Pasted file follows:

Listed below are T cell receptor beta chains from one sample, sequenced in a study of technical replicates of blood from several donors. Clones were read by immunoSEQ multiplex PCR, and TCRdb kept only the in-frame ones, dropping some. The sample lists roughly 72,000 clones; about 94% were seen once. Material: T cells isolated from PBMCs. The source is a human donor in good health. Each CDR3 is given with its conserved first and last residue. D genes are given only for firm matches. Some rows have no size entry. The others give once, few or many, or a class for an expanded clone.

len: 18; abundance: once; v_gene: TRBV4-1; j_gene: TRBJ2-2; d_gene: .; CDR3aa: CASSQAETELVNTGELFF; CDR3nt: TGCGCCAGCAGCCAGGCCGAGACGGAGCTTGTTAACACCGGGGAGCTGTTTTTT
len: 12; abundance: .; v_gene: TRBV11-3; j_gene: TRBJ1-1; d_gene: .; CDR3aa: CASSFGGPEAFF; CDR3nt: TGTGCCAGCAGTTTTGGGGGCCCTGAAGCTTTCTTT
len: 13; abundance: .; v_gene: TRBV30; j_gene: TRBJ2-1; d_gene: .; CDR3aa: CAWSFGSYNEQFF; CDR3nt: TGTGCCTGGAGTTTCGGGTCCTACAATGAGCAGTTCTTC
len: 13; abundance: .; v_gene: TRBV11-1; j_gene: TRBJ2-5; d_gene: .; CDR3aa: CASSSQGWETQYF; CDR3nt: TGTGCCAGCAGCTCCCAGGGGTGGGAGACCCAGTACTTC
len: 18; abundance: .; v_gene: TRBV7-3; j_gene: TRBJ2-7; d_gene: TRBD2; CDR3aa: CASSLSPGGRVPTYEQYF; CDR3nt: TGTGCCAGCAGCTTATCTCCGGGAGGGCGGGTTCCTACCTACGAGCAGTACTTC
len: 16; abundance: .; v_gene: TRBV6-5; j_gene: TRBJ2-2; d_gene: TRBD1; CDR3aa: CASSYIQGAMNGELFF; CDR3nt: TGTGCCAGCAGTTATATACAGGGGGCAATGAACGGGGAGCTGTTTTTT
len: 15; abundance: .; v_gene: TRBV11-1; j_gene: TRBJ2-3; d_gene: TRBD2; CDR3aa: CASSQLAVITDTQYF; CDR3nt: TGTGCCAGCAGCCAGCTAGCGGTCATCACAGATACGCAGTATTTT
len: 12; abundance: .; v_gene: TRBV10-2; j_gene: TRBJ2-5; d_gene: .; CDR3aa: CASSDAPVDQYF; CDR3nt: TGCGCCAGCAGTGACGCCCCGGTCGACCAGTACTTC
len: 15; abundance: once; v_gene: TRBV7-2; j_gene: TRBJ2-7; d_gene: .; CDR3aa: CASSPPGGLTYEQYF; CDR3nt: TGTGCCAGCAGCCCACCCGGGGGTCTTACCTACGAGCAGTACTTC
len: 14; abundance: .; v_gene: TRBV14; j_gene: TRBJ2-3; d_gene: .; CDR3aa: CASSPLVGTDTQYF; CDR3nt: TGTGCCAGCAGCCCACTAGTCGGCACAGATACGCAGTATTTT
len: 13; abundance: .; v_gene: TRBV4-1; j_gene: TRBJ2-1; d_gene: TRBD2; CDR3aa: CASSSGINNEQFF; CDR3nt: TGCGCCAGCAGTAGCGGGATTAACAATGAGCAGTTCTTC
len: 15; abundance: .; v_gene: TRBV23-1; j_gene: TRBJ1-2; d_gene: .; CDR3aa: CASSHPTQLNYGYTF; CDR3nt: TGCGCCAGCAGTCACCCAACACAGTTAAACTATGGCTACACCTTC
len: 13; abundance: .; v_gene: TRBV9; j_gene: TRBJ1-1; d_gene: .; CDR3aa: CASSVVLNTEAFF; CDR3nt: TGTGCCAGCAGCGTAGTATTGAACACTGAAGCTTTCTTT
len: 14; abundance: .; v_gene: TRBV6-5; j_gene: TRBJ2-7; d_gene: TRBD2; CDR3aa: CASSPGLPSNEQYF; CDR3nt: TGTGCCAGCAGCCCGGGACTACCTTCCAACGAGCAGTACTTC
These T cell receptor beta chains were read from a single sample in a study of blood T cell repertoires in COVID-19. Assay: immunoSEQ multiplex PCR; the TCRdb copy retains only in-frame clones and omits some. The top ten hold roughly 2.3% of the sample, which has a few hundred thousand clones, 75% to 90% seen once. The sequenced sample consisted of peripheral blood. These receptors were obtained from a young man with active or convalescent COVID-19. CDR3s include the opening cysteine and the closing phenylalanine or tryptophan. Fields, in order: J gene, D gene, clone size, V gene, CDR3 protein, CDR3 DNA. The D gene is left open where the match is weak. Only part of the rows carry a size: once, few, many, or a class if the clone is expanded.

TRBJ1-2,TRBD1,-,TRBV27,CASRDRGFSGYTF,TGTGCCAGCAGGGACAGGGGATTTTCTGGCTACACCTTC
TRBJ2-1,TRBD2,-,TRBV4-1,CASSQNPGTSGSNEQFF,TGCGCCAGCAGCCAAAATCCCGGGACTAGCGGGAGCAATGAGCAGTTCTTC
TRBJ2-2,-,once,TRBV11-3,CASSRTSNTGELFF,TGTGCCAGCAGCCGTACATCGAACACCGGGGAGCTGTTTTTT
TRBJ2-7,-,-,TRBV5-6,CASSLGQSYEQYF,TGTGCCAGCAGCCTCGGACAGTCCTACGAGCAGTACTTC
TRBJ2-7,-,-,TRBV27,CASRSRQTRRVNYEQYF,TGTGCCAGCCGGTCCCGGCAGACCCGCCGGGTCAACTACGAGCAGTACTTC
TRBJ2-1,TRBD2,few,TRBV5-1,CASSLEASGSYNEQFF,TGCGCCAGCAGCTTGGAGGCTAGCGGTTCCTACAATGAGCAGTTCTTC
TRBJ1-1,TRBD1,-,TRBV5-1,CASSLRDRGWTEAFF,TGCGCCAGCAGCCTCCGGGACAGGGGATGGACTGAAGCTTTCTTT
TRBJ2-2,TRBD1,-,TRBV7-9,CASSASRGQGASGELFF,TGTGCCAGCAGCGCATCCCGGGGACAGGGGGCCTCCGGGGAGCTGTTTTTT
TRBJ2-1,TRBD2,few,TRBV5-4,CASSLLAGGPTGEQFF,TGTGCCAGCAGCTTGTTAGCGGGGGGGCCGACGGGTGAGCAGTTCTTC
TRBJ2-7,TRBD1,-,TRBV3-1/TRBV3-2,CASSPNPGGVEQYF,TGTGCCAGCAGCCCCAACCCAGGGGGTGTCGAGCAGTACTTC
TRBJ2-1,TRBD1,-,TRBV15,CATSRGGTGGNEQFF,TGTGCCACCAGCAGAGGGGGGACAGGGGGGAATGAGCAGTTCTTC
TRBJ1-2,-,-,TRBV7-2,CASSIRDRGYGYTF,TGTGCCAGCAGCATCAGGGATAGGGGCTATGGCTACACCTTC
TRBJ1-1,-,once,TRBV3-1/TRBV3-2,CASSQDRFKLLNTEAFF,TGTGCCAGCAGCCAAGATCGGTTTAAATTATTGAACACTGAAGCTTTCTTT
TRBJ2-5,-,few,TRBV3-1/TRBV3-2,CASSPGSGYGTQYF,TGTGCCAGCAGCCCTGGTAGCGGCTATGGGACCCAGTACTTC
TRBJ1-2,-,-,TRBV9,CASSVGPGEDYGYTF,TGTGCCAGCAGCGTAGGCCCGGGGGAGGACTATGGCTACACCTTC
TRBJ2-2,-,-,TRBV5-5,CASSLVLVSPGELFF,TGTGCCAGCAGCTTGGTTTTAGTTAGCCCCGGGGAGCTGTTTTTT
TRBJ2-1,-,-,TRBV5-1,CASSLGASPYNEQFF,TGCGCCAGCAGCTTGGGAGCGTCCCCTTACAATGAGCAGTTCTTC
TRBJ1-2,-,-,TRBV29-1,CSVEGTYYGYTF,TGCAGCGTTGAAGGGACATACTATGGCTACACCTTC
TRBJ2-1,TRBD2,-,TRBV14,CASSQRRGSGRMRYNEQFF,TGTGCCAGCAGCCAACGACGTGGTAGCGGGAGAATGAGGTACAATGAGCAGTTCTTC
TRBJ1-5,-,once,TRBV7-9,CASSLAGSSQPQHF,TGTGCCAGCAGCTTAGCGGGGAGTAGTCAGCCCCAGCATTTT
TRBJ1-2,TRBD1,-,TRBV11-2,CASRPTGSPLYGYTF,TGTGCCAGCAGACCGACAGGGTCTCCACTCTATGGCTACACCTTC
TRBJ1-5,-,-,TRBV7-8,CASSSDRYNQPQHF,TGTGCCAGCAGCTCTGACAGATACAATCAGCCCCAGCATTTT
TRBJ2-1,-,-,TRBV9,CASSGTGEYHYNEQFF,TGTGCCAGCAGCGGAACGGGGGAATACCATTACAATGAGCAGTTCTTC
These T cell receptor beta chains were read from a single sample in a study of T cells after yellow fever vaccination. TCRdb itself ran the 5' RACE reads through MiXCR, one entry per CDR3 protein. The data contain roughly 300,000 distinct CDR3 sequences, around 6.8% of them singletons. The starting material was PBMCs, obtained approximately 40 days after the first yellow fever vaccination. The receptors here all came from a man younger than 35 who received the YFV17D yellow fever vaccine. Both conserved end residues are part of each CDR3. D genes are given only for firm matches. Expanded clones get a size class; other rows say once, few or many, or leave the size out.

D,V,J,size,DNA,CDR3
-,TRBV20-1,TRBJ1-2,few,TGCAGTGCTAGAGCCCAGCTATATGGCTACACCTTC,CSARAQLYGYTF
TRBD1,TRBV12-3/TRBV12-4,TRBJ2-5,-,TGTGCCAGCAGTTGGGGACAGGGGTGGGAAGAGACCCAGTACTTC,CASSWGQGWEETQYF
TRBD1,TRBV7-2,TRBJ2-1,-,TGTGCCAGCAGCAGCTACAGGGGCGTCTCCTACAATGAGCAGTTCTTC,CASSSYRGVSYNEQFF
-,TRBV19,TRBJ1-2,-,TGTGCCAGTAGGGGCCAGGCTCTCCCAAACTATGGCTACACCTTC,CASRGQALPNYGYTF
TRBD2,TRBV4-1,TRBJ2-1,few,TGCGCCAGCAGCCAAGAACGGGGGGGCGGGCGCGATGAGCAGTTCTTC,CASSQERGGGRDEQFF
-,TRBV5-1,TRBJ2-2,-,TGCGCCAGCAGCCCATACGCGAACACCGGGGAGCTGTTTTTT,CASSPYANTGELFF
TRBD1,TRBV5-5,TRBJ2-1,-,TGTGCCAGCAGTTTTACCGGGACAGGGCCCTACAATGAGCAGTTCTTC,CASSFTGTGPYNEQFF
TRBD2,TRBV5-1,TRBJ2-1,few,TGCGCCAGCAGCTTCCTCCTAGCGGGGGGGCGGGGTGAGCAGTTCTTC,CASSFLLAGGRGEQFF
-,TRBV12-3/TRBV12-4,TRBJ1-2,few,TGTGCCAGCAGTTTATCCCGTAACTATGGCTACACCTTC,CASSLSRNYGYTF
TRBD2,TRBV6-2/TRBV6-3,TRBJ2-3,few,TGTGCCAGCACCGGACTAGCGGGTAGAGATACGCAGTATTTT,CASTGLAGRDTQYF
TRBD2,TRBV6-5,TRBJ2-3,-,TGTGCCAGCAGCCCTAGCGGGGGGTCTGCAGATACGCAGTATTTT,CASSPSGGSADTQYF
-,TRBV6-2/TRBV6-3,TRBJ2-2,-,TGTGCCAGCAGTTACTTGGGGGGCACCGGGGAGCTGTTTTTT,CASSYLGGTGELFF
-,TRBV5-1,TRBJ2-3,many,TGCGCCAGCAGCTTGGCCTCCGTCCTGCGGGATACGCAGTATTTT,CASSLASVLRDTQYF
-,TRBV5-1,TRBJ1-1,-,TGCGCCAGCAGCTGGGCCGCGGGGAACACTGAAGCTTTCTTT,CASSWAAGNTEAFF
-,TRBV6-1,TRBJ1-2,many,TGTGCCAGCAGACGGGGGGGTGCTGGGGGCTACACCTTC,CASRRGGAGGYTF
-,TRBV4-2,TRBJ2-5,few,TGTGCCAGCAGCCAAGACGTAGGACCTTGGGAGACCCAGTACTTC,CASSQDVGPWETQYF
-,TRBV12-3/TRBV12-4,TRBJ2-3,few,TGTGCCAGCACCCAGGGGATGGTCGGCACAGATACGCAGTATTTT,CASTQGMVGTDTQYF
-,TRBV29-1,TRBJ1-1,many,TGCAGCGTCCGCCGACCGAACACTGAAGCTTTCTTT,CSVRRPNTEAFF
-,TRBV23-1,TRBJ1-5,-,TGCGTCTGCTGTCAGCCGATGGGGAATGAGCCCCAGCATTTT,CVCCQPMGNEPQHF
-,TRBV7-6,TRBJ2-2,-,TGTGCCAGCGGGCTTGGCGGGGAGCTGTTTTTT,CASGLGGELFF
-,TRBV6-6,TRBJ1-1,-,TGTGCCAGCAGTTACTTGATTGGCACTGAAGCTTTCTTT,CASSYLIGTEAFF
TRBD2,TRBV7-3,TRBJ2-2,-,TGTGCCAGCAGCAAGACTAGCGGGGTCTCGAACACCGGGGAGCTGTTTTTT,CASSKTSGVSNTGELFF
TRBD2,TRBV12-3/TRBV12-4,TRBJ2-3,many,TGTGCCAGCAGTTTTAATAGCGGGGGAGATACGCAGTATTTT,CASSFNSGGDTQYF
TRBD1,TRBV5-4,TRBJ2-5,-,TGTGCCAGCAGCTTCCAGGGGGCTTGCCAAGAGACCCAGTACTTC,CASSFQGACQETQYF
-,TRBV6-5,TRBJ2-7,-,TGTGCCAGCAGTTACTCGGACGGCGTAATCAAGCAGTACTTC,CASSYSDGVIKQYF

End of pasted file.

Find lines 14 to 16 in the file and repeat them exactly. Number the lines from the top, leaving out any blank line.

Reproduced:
len: 13; abundance: .; v_gene: TRBV9; j_gene: TRBJ1-1; d_gene: .; CDR3aa: CASSVVLNTEAFF; CDR3nt: TGTGCCAGCAGCGTAGTATTGAACACTGAAGCTTTCTTT
len: 14; abundance: .; v_gene: TRBV6-5; j_gene: TRBJ2-7; d_gene: TRBD2; CDR3aa: CASSPGLPSNEQYF; CDR3nt: TGTGCCAGCAGCCCGGGACTACCTTCCAACGAGCAGTACTTC
These T cell receptor beta chains were read from a single sample in a study of blood T cell repertoires in COVID-19. Assay: immunoSEQ multiplex PCR; the TCRdb copy retains only in-frame clones and omits some. The top ten hold roughly 2.3% of the sample, which has a few hundred thousand clones, 75% to 90% seen once. The sequenced sample consisted of peripheral blood. These receptors were obtained from a young man with active or convalescent COVID-19. CDR3s include the opening cysteine and the closing phenylalanine or tryptophan. Fields, in order: J gene, D gene, clone size, V gene, CDR3 protein, CDR3 DNA. The D gene is left open where the match is weak. Only part of the rows carry a size: once, few, many, or a class if the clone is expanded.